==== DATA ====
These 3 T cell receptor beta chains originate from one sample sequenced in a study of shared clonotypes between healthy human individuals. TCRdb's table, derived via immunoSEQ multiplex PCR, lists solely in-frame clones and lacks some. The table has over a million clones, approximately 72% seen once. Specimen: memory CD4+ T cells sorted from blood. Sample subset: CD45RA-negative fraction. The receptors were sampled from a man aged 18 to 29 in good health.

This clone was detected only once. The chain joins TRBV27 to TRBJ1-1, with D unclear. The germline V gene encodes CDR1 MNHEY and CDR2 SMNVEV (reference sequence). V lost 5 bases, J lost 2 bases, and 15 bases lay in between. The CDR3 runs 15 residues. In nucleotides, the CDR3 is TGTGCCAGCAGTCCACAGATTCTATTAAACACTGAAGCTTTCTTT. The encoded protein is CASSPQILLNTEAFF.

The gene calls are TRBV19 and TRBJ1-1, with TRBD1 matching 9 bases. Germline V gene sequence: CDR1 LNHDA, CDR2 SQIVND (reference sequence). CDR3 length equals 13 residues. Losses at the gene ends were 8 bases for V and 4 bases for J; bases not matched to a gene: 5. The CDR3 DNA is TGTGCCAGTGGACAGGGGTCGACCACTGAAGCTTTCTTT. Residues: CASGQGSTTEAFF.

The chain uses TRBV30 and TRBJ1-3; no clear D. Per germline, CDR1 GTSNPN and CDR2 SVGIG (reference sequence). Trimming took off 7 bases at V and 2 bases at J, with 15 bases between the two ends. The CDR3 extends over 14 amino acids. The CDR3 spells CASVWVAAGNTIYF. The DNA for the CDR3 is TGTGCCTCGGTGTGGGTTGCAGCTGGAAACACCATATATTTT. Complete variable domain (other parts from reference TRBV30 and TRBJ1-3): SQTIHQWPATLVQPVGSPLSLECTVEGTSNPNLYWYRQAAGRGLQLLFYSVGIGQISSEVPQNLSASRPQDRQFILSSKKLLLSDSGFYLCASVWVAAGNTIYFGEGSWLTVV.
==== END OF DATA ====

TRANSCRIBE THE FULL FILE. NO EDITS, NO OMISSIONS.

These 3 T cell receptor beta chains originate from one sample sequenced in a study of shared clonotypes between healthy human individuals. TCRdb's table, derived via immunoSEQ multiplex PCR, lists solely in-frame clones and lacks some. The table has over a million clones, approximately 72% seen once. Specimen: memory CD4+ T cells sorted from blood. Sample subset: CD45RA-negative fraction. The receptors were sampled from a man aged 18 to 29 in good health.

This clone was detected only once. The chain joins TRBV27 to TRBJ1-1, with D unclear. The germline V gene encodes CDR1 MNHEY and CDR2 SMNVEV (reference sequence). V lost 5 bases, J lost 2 bases, and 15 bases lay in between. The CDR3 runs 15 residues. In nucleotides, the CDR3 is TGTGCCAGCAGTCCACAGATTCTATTAAACACTGAAGCTTTCTTT. The encoded protein is CASSPQILLNTEAFF.

The gene calls are TRBV19 and TRBJ1-1, with TRBD1 matching 9 bases. Germline V gene sequence: CDR1 LNHDA, CDR2 SQIVND (reference sequence). CDR3 length equals 13 residues. Losses at the gene ends were 8 bases for V and 4 bases for J; bases not matched to a gene: 5. The CDR3 DNA is TGTGCCAGTGGACAGGGGTCGACCACTGAAGCTTTCTTT. Residues: CASGQGSTTEAFF.

The chain uses TRBV30 and TRBJ1-3; no clear D. Per germline, CDR1 GTSNPN and CDR2 SVGIG (reference sequence). Trimming took off 7 bases at V and 2 bases at J, with 15 bases between the two ends. The CDR3 extends over 14 amino acids. The CDR3 spells CASVWVAAGNTIYF. The DNA for the CDR3 is TGTGCCTCGGTGTGGGTTGCAGCTGGAAACACCATATATTTT. Complete variable domain (other parts from reference TRBV30 and TRBJ1-3): SQTIHQWPATLVQPVGSPLSLECTVEGTSNPNLYWYRQAAGRGLQLLFYSVGIGQISSEVPQNLSASRPQDRQFILSSKKLLLSDSGFYLCASVWVAAGNTIYFGEGSWLTVV.